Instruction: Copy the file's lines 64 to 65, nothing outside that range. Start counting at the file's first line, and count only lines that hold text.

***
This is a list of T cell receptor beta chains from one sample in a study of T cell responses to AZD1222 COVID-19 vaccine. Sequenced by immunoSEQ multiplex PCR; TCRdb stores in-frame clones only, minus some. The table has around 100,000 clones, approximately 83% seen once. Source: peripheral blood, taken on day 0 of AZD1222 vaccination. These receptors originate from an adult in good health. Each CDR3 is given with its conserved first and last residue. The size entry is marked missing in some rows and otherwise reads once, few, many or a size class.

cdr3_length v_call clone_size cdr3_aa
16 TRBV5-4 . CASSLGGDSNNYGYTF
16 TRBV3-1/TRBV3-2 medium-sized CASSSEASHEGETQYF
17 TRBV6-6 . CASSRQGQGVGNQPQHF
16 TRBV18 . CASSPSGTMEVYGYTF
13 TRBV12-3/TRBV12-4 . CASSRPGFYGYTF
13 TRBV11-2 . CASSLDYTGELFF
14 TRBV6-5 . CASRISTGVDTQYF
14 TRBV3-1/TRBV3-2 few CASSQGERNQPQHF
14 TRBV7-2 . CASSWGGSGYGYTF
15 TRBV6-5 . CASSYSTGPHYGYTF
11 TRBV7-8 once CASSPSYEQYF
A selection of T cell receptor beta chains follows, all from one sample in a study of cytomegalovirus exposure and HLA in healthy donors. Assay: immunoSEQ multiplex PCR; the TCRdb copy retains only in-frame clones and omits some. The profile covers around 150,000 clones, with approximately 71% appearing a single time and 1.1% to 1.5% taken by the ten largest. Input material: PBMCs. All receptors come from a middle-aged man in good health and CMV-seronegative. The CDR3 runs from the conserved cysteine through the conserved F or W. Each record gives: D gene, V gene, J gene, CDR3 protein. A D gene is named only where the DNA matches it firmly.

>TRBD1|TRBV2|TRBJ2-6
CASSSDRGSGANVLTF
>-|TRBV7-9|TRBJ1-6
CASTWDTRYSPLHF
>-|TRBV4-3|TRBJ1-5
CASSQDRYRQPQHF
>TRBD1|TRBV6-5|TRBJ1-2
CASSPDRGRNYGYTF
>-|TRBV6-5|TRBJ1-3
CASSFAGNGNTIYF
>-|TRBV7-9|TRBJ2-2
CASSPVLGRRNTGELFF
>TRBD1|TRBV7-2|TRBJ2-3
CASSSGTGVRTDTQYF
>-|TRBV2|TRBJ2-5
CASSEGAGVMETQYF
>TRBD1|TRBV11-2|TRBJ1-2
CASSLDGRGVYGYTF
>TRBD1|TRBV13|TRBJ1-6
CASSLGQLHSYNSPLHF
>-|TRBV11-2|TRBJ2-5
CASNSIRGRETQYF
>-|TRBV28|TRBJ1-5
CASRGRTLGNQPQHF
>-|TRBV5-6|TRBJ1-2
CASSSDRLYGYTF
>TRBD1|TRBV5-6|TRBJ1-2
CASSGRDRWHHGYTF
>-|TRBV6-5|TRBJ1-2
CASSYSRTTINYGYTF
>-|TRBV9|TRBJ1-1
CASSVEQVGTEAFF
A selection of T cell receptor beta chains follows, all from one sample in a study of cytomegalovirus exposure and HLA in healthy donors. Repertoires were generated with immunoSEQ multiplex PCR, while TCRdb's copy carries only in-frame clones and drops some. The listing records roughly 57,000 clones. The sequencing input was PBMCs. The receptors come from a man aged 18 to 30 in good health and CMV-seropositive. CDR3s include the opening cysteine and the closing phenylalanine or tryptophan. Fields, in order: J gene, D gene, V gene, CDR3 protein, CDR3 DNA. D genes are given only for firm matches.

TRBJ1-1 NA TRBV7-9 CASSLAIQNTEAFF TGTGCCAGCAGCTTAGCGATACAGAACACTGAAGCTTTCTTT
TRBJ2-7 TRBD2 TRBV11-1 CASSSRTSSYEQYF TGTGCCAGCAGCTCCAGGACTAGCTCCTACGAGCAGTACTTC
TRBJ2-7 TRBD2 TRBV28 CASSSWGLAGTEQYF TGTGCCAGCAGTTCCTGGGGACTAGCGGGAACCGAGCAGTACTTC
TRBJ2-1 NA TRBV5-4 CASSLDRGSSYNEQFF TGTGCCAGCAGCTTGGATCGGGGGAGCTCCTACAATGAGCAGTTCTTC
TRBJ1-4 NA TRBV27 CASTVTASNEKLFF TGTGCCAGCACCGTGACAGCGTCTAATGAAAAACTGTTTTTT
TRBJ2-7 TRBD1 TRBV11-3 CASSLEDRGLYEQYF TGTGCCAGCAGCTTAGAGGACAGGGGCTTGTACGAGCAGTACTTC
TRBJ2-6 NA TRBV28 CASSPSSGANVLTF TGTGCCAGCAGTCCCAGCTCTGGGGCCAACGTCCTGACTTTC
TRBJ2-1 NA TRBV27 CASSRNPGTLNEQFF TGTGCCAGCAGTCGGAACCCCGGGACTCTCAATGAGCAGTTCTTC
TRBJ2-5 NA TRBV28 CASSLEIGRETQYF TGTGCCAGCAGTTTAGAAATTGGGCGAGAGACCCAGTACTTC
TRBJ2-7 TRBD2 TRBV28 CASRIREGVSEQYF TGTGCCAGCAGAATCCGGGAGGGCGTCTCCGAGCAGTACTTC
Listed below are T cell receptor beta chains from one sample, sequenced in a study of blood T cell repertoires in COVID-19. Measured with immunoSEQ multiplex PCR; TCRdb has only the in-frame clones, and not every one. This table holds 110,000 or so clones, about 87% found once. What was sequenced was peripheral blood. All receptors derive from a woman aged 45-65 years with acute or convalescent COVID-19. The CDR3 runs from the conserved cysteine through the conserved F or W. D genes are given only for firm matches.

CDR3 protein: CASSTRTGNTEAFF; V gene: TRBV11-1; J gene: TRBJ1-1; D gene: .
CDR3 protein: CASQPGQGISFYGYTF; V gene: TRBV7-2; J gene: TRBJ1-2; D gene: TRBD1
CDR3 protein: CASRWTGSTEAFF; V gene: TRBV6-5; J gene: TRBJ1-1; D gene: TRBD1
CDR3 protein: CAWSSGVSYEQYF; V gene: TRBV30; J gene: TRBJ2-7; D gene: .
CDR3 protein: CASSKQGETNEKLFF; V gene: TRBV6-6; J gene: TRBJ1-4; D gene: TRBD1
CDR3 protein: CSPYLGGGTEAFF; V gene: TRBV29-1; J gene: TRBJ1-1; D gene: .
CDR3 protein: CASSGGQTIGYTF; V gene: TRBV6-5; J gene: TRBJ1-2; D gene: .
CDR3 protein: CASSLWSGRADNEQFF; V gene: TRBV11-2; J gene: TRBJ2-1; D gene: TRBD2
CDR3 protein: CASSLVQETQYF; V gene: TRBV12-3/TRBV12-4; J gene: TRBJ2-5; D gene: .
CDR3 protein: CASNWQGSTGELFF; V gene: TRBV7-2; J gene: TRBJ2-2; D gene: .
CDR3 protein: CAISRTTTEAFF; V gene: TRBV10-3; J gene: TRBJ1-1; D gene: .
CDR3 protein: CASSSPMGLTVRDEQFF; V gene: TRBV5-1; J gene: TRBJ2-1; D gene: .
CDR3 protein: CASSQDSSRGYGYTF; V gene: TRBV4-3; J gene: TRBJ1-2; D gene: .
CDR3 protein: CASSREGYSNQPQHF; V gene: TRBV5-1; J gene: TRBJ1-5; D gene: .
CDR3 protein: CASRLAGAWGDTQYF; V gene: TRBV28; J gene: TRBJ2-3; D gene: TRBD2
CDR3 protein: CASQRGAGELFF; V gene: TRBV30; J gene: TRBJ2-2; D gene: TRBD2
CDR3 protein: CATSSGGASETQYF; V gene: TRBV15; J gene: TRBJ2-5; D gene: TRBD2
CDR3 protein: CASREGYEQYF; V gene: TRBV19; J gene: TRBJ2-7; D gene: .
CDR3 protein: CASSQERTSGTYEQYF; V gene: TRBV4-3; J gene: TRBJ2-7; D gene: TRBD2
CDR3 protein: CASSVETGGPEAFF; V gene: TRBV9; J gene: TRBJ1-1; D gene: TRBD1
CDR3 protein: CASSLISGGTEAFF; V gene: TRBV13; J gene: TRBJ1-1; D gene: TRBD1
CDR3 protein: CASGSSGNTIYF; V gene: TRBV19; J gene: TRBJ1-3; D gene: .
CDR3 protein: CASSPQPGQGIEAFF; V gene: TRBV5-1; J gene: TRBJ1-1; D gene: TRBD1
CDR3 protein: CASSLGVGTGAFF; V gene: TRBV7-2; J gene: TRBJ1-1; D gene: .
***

CDR3 protein: CSPYLGGGTEAFF; V gene: TRBV29-1; J gene: TRBJ1-1; D gene: .
CDR3 protein: CASSGGQTIGYTF; V gene: TRBV6-5; J gene: TRBJ1-2; D gene: .